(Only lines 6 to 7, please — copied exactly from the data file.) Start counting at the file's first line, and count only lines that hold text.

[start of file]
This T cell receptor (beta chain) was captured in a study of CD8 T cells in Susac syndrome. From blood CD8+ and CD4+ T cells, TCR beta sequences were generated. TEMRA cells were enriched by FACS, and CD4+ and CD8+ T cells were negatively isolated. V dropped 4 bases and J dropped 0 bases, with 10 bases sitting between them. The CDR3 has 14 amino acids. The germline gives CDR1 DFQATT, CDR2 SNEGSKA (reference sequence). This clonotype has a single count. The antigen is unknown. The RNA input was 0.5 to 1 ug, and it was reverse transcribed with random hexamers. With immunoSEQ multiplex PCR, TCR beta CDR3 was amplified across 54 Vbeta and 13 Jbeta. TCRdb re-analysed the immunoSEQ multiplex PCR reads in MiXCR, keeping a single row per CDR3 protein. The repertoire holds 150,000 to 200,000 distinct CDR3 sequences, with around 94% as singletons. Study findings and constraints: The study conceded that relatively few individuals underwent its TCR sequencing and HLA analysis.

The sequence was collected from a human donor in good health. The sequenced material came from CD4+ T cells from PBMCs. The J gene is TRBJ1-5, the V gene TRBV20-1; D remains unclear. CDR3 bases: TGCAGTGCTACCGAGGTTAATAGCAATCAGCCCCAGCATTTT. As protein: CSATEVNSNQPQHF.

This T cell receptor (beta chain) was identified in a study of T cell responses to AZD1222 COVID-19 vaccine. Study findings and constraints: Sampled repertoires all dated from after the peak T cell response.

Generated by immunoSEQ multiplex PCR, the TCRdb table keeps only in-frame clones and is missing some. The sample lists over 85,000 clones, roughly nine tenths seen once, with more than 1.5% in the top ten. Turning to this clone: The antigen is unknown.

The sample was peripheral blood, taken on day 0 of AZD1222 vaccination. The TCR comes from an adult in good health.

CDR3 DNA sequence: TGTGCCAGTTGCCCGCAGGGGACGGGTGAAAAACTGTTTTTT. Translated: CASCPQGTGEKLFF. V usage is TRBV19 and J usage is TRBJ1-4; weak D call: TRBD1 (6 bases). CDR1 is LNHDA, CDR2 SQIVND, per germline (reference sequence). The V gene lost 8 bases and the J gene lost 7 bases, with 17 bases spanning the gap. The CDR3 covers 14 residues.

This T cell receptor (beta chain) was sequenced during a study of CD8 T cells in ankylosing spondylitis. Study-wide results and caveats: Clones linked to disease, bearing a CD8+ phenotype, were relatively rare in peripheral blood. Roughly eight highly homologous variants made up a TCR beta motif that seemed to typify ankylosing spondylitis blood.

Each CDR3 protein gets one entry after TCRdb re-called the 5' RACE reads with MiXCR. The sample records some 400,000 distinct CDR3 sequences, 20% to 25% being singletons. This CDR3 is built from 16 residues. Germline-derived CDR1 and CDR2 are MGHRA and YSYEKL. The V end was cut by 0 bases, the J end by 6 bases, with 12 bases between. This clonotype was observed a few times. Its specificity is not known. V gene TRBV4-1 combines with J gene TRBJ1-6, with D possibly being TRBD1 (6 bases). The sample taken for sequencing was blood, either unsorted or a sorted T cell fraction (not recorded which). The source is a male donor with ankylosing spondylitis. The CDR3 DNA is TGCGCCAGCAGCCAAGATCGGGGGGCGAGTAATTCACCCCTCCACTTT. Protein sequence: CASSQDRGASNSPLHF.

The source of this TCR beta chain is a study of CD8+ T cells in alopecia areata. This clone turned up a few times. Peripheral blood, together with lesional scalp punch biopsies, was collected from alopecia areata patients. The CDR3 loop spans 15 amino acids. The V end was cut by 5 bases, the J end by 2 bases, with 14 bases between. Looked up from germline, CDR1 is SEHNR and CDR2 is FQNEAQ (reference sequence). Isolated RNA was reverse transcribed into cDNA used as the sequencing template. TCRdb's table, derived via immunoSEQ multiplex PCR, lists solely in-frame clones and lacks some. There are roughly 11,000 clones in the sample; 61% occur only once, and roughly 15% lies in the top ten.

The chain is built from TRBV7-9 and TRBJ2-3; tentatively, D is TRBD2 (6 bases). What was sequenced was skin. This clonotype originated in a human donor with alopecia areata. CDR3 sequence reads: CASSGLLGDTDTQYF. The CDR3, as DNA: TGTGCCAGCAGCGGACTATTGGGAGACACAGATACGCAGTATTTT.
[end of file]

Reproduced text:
CDR3 DNA sequence: TGTGCCAGTTGCCCGCAGGGGACGGGTGAAAAACTGTTTTTT. Translated: CASCPQGTGEKLFF. V usage is TRBV19 and J usage is TRBJ1-4; weak D call: TRBD1 (6 bases). CDR1 is LNHDA, CDR2 SQIVND, per germline (reference sequence). The V gene lost 8 bases and the J gene lost 7 bases, with 17 bases spanning the gap. The CDR3 covers 14 residues.

This T cell receptor (beta chain) was sequenced during a study of CD8 T cells in ankylosing spondylitis. Study-wide results and caveats: Clones linked to disease, bearing a CD8+ phenotype, were relatively rare in peripheral blood. Roughly eight highly homologous variants made up a TCR beta motif that seemed to typify ankylosing spondylitis blood.